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Name: Melissa

About Me

Countries Visited (not including Turnarounds): Australia, Austria, Azerbaijan, Belgium, Bosnia & Herzegovina, Brazil, Canada, China, Czech Republic, Denmark, Estonia, Finland, France, Germany, Ghana, Great Britain, Greece, Iceland, India, Italy, Japan, Kenya, Latvia, Libya, Lithuania, Malaysia, Malta, Mauritius, Moldova, Monaco, Morocco, Netherlands, New Zealand, Nigeria, Norway, North Korea, Philippines, Romania, Russia, Singapore, Senegal, Serbia, Seychelles, South Africa, South Korea, Spain, Sri Lanka, Sweden, Switzerland, Tanzania, Thailand, Tunisia, Turkey, Uganda, United Arab Emirates, United States, Vatican City

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Latest Updates
Thursday, September 27, 2012
Well as the floods had hit DPRK about 10 days before my trip, there were a few attractions on the itinerary that were affected. So since the original journey to Mt Myohyang was not possible, the road trip to Kaesong was the only real road trip of the tour. I was very much looking forward to the day, especially since I was one of the few in my group who had seen the DMZ from the South Korean side. It was a good 2 1/2 hour drive to the border on really rough roads - I thought that maybe I or someone else from the group would suffer from motion sickness, so I told myself to bear with the roads, full of cracks and uneven bitumen (which was similar to the airport runway) for an hour, and I'd be okay after then. I was craving for a tunnel though - it was nice and smooth under those.

Yes the drive was long, but it was quite nice to see the 'proper' DPRK outside Pyongyang. There was a lot of farming that we could see, mainly corn and rice fields. At one point we passed a village that had a bridge collapse due to the flooding, which must have happened overnight as there were villagers who were trying to clear debris and everyone standing around who looked like they needed to cross the river.

We were also given an informative talk by one of our guides, Mr Lee, who was really new to the whole 'tour guide' business. He was very sweet but needed a few months just to get the information flowing a bit better during the tour. One of the classic Mr Lee quotes was...

"Always ask before taking photos as don't take photos of the militarily or your camera will be constipated."
But he took the long drive to Kaesong as a chance to tell us a bit about DPRK life, such as
  • Sunday is a day off, Saturday isn't spent working, but used as a study day or for any political meetings.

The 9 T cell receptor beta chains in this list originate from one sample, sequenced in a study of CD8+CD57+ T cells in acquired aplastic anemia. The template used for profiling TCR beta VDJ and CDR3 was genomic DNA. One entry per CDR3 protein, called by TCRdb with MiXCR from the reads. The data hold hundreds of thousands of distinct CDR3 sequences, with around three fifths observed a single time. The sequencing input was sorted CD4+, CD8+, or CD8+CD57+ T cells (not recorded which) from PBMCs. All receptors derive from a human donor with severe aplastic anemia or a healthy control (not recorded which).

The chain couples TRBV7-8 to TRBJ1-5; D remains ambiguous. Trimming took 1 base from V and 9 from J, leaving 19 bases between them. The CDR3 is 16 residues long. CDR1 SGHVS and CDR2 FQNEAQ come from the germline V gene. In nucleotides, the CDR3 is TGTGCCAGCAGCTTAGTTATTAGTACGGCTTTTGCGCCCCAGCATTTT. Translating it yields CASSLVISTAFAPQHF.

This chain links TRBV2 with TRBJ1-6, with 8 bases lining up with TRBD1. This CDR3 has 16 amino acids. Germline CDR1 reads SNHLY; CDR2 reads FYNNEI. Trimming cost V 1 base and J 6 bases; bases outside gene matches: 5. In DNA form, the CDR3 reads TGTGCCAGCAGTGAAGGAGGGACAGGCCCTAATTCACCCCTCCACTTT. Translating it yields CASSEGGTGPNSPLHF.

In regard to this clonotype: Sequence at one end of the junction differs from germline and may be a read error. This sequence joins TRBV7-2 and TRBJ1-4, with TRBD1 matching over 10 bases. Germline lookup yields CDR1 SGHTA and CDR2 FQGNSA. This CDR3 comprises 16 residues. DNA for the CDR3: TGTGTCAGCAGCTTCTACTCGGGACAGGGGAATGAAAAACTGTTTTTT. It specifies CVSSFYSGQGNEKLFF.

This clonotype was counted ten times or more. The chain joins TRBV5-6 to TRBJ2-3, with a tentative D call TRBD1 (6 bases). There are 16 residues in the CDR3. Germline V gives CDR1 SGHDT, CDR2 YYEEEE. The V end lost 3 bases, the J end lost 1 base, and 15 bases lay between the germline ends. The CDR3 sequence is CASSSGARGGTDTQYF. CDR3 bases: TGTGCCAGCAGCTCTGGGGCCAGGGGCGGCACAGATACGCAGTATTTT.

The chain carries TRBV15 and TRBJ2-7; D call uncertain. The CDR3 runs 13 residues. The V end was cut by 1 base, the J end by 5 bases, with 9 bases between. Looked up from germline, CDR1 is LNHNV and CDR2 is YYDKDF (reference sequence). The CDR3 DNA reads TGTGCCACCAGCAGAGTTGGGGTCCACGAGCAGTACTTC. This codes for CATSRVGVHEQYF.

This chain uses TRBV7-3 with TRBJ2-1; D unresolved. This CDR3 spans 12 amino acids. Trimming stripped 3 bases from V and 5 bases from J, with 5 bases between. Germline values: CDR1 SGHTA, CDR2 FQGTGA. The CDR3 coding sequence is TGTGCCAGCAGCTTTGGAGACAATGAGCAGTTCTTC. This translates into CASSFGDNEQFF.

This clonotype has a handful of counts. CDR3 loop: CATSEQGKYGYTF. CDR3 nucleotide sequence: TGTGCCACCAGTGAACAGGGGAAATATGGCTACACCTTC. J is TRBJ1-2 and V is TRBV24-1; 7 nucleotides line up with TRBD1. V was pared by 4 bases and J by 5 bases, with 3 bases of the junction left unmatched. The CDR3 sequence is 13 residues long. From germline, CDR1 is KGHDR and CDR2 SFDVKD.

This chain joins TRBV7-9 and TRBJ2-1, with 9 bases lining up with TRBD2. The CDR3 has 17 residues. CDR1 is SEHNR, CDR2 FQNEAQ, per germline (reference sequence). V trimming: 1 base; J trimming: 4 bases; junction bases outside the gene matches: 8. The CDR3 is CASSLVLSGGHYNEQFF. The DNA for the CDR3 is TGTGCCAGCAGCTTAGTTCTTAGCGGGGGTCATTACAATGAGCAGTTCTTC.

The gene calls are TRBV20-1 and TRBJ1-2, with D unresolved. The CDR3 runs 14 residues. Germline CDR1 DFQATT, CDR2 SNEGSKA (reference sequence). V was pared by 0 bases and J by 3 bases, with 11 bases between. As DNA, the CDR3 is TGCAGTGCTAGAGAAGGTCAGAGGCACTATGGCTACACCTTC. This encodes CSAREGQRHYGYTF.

• The biggest surprise to me was that Army service isn't compulsory but highly encouraged, which is in total contrast to what I've read. He said that their service is generally between 3 to 4 years and many people choose to do military service as they are looked at more favourably for university places. 
So once we arrived at the DMZ we first went into a souvenir shop/lecture room, where the layout of the DMZ area was explained to us. We were told that there would be four military checkpoints to the DMZ area, and of course there was another reminder not to take photos of the military until told.

Propaganda posters at Kaesong

General layout of the DMZ and the buffer zones. 

Kim Il Sung Signature Memorial

Once we were taken to the Joint Security Area of the DMZ we saw the Armistice building where the peace talks are held, and on the right was the location of the DPRK flagpole that I saw 4 to 5 years earlier, however for some reason things appeared different, location wise. We also saw no South Korean soldiers nor tourists, despite being told we were close to the border. The Joint Security Area is apparently the only point in the DMZ where North and South soldiers stand face to face.

Everyone listening to the soldier guide in the Armistice building

This microphone is supposed to represent the divide between North and South

North Korean guard keeping watch. He was on the south side of the microphone at this point. 

 Panmongak Hall

 The blue UN Armistice buildings, aka Conference Row, with the South Korean Home of Freedom in view behind.

 The DPRK soldiers are standing on the gravel, whereas the concrete separator is the border on the 38th parrallel where North and South meet.

Kij┼Ćng-dong with the notorious flagpole in the distance, and believe it or not I could see it more clearly from the South Side.

Obligatory group shot with the DPRK soldier.

 Our military guide giving a speech inside the North Korea Peace Museum

 Of course, there has to be a photo of the Supreme Leader, Kim Il Sung.

 Korean Armistice Agreement, signed by the North; and signed by the United Nations Command

 Old clippings and photos from the agreement era, plus there was a special section for the "Axe Murder Incident" of the 70's.

Map of the Koryo Museum

Koryo Museum

Apparently this was a chart showing how much a person was worth. A woman was worth 120 won, a man 100, elderly and kids worth 60 won, but the Ox was worth a staggering 400 won!

Gorgeous murals and paintings at the Koryo museum.

Replica of the Tomb of King Kongmin

Jorge trying to blend in. 

The actual tomb of King Kongmin

So after a day of coping with reasonably heavy rain, we had one last stop to go - the Arch of Reunification.

Base of the Arch

The two women representing the North and South, holding up a sphere with the unified Korea.